The ambitious “100 Years Ago” sees the band building a striking arrangement that’s almost like four songs in one, beginning with a weary Allman Brothers-y chord progression and multitracked vocals, building into a punchy midsection with slinky guitar leads. Then, in a Stones signature, the band falls back about three-quarters of the way through only to build up to a double-time section with dueling clavinet and guitar. All the way through, the mix remains evenly balanced, highlighting both the craft of the band’s arrangements and the quality of the original tracks. This is even more apparent on the tender and regretful “Coming Down Again,” featuring spellbinding piano by Nicky Hopkins and a winding bass line by Mick Taylor. The song features close harmonies, layers of guitar and floating clavinet, and a supporting vocal from Mick that sounds upfront enough to be in the room. Through to its closing sax solo and building finale, the band gels beautifully.
The album picks up steam with the “rock-funk” showcase, “Doo Doo Doo Doo Doo (Heartbreaker).” It’s a dense, sometimes even claustrophobic arrangement perfectly tailored to its lyrics which center around crime, pain, addiction, and inescapable grief in the city. The blend of clavinet, piano, brass, and guitars remains the unified catalyst for the ever-building song, but on the 2020 mix, each element is just a bit more discernible, making the song even easier to get lost in. After a pair of rootsy ’50s rock throwbacks in “Silver Train” and “Hide Your Love” comes another absolute stunner, “Winter.” It was the first song the band tracked in Jamaica after a stay in Switzerland, and that chilly but inviting feeling – like the first warmth after a frigid and trying winter – comes through in the expansive mix. Here Mick is expressive and emotive, phrasing lines with a pace recalling Van Morrison while layers of alternate-tuned guitars, swirling strings, and some of Charlie Watts’ heaviest drumming on the record evoke a respite from what’s “sure been a hard, hard winter.” The band further demonstrated their talents for orchestrating on “Can You Hear The Music,” which features Leslie’d guitar, triangle, penny whistle, and an ethereal vocal, reflecting on the transformative and magical powers of music. It’s a subject The Rolling Stones seem to be intimately familiar with, as they turn in song after head-turning song.
Perhaps most head-turning is the closer, “Star Star.” It’s renown and legend lies not for any wild instrumentation, but for including one of the raunchiest, most controversial lyrics in The Rolling Stones’ songbook. So provocative was the song that it required an okay from label head Ahmet Ertegun and the named-checked Hollywood leading man, Steve McQueen as well as a new tiitle – its original too profane for radio – before it could be considered for inclusion. The Chuck Berry send-up with its throwback feel and clever lyrics is the perfect closer on what might be the most concise yet explorative album of the The Rolling Stones’ classic era. Trimmed of excesses – including many songs left on the cutting room floor – Goats Head Soup sees the band charting new and interesting territory while also reappraising their own musical journey.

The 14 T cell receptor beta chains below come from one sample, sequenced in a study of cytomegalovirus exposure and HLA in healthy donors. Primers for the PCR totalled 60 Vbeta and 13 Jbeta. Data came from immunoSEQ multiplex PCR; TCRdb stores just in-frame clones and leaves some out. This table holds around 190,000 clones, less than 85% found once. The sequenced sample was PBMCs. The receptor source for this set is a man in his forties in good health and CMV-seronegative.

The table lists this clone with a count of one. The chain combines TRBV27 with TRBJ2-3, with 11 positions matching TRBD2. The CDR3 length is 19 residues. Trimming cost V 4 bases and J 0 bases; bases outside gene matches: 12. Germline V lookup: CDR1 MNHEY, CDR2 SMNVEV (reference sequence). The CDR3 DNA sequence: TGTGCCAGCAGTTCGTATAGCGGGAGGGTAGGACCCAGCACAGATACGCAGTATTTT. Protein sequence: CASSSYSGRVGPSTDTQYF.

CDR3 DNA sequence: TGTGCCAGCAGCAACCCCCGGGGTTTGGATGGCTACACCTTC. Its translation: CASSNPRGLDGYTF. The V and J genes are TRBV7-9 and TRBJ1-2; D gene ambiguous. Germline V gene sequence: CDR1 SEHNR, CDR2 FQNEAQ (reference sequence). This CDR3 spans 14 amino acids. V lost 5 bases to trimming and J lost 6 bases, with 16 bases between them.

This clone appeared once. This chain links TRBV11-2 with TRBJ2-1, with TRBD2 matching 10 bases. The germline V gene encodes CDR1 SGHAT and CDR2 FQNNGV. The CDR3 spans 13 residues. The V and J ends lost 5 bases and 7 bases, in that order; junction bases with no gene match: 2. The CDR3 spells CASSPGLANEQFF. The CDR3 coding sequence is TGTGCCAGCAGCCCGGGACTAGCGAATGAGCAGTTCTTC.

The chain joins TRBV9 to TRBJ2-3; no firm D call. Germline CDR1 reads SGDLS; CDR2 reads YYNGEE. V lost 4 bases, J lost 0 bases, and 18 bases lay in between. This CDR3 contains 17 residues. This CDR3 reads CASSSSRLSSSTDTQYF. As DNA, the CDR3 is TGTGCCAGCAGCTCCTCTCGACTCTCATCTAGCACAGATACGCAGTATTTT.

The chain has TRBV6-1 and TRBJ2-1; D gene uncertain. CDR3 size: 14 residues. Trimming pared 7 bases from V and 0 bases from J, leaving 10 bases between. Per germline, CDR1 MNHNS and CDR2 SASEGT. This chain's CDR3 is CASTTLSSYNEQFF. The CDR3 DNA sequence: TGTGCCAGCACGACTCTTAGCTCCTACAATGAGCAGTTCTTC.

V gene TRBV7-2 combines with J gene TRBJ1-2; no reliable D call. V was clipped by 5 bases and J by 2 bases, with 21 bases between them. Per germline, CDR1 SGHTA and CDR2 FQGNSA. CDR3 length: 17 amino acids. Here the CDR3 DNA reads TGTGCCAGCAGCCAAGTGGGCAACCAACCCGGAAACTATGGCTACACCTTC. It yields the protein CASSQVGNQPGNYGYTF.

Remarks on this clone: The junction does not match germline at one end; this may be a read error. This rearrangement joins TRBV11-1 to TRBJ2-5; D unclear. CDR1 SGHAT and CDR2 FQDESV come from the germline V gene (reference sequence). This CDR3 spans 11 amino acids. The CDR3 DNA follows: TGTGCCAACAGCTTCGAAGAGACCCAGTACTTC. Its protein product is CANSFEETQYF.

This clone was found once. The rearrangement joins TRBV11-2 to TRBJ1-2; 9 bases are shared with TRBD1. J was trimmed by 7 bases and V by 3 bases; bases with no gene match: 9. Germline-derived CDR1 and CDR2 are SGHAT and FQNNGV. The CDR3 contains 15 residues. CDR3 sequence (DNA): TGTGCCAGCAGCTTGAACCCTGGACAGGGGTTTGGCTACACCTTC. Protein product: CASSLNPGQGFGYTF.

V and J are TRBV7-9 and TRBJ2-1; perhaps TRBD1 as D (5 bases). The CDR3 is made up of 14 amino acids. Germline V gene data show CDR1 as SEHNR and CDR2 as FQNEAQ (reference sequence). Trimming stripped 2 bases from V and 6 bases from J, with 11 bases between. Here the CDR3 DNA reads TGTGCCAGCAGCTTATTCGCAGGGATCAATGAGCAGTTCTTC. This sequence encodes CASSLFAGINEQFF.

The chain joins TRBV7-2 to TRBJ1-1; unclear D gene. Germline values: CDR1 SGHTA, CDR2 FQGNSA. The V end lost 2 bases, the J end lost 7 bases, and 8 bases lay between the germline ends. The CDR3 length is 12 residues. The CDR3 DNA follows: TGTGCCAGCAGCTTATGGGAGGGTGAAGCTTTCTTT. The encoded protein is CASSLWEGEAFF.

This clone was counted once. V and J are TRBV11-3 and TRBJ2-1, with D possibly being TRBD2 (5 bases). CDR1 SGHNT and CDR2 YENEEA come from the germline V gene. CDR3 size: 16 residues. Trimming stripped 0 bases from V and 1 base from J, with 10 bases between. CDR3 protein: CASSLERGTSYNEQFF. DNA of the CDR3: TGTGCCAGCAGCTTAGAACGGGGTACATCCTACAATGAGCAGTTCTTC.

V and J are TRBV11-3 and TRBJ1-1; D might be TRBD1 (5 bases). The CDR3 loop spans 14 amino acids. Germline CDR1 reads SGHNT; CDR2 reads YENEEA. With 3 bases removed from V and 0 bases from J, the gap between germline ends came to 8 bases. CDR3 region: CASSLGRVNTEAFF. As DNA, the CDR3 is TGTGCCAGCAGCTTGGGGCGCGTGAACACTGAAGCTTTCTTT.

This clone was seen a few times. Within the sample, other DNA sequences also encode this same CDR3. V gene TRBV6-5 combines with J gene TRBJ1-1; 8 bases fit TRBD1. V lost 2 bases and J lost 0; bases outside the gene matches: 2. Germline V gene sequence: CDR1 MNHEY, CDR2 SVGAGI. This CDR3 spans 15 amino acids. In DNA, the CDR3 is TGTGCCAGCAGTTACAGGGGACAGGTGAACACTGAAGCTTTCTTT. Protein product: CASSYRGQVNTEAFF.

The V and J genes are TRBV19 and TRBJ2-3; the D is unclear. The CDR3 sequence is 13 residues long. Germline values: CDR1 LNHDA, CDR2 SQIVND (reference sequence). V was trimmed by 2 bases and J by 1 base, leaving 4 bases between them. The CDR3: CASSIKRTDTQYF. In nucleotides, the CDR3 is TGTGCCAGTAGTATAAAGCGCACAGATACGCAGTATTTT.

Yet, for longtime fans, it’s that unreleased material that is the biggest draw here. While The Rolling Stones have not yet chosen to subscribe to the Dylan method of releasing every take of every song, what we get on CD 2 is a superbly curated, 10-song overview of the creation of the album. It begins with three previously unheard songs: “Scarlet,” “All The Rage,” and “Criss Cross.” These outtakes have become the stuff of legend, particularly “Scarlet” which sees Mick and Keith collaborating with Jimmy Page and Ric Grech for what might be the closest thing we’ll hear to a Rolling Stones-Led Zeppelin collaboration. With a catchy chorus and a driving Bo Diddley beat, it’s a wonder this track sat in the vaults so long. Meanwhile, “All The Rage” is a ’50s-style commentary on fame, consumerism and excess that builds to a surprising 12-string-led midsection. “Criss Cross” (also known as “Criss Cross Mind”) comes from the Jamaica sessions, it’s a raw and grimy funk number that would have been perfectly at home on the original album. In fact, to these ears, all three of the previously unreleased tracks could have been placed on the album without bogging it down.
Select moments from the recording sessions are also featured on Goats Head Soup 2020. The intimate piano-and-vocal “demo” version of “100 Years Ago” and the stripped-down instrumental takes of “Dancin’ With Mr. D.” and “Heartbreaker” show the songs in a completely new light – more raw, fewer overdubs, and with emphasis on the interplay between the band. An alternate mix of “Hide Your Love” presents a drum-heavy recasting of the song, with a propelling floor tom, less slap-back echo on the vocal and a fuller sax section. In a similar vein, three mixes undertaken by famed Stones producer Glyn Johns in 1973 – “Dancin’ With Mr. D.,” “Doo Doo Doo Doo Doo (Heartbreaker),” and “Silver Train” – present punchier, somehow even grimier presentations of the songs. Here the drums have more heft, the vocals are altogether more immediate, and that brass-and-clavinet blend is specially featured. It’s an interesting alternate view, a case of what might have been. (Curiously, a Japan-exclusive configuration of the box set features two more Glyn Johns mixes: “100 Years Ago” and “Can You Hear the Music.”)